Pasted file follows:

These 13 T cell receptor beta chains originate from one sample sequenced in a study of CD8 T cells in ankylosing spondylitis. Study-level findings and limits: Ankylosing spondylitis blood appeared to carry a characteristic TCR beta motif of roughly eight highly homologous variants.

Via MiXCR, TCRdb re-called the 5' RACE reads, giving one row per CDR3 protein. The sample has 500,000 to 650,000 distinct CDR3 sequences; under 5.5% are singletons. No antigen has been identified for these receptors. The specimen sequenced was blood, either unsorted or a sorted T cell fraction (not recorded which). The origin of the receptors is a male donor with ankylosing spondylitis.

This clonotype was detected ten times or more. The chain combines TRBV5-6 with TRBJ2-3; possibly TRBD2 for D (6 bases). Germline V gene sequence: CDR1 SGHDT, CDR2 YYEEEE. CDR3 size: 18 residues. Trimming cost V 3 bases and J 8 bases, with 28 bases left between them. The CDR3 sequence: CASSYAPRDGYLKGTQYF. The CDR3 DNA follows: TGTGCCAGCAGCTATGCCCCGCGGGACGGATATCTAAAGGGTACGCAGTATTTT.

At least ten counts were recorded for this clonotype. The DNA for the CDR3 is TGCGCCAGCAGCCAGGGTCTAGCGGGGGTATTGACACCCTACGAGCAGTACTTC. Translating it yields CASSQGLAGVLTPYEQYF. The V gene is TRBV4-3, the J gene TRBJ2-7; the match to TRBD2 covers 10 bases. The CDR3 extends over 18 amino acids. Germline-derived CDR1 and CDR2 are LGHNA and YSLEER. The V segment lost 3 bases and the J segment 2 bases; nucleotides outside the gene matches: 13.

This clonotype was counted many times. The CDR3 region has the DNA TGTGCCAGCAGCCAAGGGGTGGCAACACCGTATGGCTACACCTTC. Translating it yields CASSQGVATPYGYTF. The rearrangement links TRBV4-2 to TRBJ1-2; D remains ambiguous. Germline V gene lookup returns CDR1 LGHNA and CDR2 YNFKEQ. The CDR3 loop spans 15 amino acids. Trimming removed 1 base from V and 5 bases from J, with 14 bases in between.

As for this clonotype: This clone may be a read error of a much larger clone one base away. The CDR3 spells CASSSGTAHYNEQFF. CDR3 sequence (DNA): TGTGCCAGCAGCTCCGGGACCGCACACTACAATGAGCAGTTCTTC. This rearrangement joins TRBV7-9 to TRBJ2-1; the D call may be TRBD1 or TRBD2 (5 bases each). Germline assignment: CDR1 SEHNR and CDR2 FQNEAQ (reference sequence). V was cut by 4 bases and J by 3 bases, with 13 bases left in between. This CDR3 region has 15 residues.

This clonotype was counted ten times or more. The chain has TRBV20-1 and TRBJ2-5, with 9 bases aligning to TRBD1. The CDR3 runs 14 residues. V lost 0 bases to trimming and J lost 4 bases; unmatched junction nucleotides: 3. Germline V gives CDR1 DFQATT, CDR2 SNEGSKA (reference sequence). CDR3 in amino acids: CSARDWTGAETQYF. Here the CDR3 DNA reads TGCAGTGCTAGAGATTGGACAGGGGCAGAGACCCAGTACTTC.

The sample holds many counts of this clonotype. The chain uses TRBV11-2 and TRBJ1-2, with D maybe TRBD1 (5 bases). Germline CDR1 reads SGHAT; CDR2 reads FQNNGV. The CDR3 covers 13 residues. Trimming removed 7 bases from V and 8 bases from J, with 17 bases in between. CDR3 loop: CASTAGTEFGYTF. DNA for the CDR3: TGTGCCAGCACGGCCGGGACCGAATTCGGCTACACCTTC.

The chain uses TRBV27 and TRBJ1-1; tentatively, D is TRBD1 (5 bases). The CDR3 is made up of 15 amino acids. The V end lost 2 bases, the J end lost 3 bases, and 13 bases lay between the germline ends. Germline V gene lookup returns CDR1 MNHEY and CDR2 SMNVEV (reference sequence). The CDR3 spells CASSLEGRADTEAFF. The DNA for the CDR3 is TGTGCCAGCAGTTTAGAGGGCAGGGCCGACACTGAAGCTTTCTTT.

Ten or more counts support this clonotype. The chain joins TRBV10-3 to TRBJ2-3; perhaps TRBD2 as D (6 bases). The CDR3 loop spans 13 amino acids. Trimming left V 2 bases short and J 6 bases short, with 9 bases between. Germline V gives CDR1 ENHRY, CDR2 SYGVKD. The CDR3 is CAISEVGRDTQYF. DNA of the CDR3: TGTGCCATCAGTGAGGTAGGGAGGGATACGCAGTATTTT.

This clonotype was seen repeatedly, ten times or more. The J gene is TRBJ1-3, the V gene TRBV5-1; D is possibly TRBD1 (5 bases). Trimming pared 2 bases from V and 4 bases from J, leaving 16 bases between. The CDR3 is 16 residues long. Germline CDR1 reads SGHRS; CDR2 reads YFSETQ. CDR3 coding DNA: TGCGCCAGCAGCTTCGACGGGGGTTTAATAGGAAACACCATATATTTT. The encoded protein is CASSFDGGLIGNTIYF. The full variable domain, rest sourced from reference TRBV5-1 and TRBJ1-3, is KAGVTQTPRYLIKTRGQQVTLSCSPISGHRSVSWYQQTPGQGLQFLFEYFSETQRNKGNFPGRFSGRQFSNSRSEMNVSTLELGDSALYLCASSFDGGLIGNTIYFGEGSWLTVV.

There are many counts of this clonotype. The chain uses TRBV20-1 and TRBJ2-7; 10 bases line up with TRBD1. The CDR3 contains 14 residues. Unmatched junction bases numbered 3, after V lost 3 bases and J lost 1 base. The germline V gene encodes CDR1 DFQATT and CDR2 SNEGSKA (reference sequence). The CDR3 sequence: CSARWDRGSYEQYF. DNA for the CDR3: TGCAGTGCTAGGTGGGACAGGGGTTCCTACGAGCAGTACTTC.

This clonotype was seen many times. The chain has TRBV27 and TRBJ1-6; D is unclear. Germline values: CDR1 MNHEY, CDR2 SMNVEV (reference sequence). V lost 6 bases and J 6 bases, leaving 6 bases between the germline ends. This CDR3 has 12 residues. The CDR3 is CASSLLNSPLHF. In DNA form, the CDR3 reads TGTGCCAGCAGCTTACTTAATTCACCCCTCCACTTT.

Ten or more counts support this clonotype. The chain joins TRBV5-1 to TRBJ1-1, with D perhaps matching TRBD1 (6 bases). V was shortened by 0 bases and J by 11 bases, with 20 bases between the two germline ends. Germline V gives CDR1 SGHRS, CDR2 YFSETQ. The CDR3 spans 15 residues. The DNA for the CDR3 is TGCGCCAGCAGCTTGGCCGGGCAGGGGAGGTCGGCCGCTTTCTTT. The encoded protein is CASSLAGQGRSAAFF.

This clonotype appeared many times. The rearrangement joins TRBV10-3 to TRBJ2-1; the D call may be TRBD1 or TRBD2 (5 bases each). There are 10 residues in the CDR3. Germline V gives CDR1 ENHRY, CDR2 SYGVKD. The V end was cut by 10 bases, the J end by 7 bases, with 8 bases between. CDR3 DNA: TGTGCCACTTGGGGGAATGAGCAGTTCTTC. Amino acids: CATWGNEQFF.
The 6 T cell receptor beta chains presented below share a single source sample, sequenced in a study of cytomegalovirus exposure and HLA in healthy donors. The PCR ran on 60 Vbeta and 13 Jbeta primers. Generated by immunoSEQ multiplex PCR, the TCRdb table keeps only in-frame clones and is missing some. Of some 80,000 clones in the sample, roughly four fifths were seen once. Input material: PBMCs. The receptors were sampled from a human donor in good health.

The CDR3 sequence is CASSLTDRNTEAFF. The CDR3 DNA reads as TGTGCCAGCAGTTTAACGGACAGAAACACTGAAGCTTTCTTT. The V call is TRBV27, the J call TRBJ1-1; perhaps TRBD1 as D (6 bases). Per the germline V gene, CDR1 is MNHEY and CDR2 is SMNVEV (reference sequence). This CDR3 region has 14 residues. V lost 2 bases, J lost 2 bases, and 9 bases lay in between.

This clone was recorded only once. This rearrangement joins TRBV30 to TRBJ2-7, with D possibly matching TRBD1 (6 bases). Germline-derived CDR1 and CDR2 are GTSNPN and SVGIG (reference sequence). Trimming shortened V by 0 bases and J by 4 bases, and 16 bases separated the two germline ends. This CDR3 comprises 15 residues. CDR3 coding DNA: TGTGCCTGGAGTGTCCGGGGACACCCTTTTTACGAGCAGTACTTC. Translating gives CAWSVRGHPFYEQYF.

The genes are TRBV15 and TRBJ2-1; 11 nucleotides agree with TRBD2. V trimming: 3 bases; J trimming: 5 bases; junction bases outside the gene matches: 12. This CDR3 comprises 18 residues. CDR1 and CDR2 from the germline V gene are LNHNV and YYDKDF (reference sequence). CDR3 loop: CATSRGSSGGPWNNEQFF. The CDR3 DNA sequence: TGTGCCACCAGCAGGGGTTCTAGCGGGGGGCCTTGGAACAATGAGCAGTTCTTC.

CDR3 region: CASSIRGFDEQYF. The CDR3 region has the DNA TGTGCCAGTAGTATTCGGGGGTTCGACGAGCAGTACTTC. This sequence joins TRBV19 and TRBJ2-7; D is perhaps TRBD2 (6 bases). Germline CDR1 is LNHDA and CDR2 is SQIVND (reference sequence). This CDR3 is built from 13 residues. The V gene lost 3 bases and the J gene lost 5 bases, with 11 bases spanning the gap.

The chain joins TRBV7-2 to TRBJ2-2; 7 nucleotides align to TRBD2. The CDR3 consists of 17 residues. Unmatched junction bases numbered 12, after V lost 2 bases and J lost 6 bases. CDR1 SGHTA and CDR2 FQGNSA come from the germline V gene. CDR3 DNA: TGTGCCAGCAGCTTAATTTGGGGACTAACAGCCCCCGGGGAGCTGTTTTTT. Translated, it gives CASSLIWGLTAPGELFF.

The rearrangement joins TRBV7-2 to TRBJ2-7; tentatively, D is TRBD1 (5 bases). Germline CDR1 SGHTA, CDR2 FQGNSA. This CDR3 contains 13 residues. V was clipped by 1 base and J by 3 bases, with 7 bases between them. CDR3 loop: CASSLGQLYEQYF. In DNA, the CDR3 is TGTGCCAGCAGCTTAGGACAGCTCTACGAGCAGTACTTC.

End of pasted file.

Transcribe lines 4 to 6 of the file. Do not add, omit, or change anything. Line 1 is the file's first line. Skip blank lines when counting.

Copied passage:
At least ten counts were recorded for this clonotype. The DNA for the CDR3 is TGCGCCAGCAGCCAGGGTCTAGCGGGGGTATTGACACCCTACGAGCAGTACTTC. Translating it yields CASSQGLAGVLTPYEQYF. The V gene is TRBV4-3, the J gene TRBJ2-7; the match to TRBD2 covers 10 bases. The CDR3 extends over 18 amino acids. Germline-derived CDR1 and CDR2 are LGHNA and YSLEER. The V segment lost 3 bases and the J segment 2 bases; nucleotides outside the gene matches: 13.

This clonotype was counted many times. The CDR3 region has the DNA TGTGCCAGCAGCCAAGGGGTGGCAACACCGTATGGCTACACCTTC. Translating it yields CASSQGVATPYGYTF. The rearrangement links TRBV4-2 to TRBJ1-2; D remains ambiguous. Germline V gene lookup returns CDR1 LGHNA and CDR2 YNFKEQ. The CDR3 loop spans 15 amino acids. Trimming removed 1 base from V and 5 bases from J, with 14 bases in between.

As for this clonotype: This clone may be a read error of a much larger clone one base away. The CDR3 spells CASSSGTAHYNEQFF. CDR3 sequence (DNA): TGTGCCAGCAGCTCCGGGACCGCACACTACAATGAGCAGTTCTTC. This rearrangement joins TRBV7-9 to TRBJ2-1; the D call may be TRBD1 or TRBD2 (5 bases each). Germline assignment: CDR1 SEHNR and CDR2 FQNEAQ (reference sequence). V was cut by 4 bases and J by 3 bases, with 13 bases left in between. This CDR3 region has 15 residues.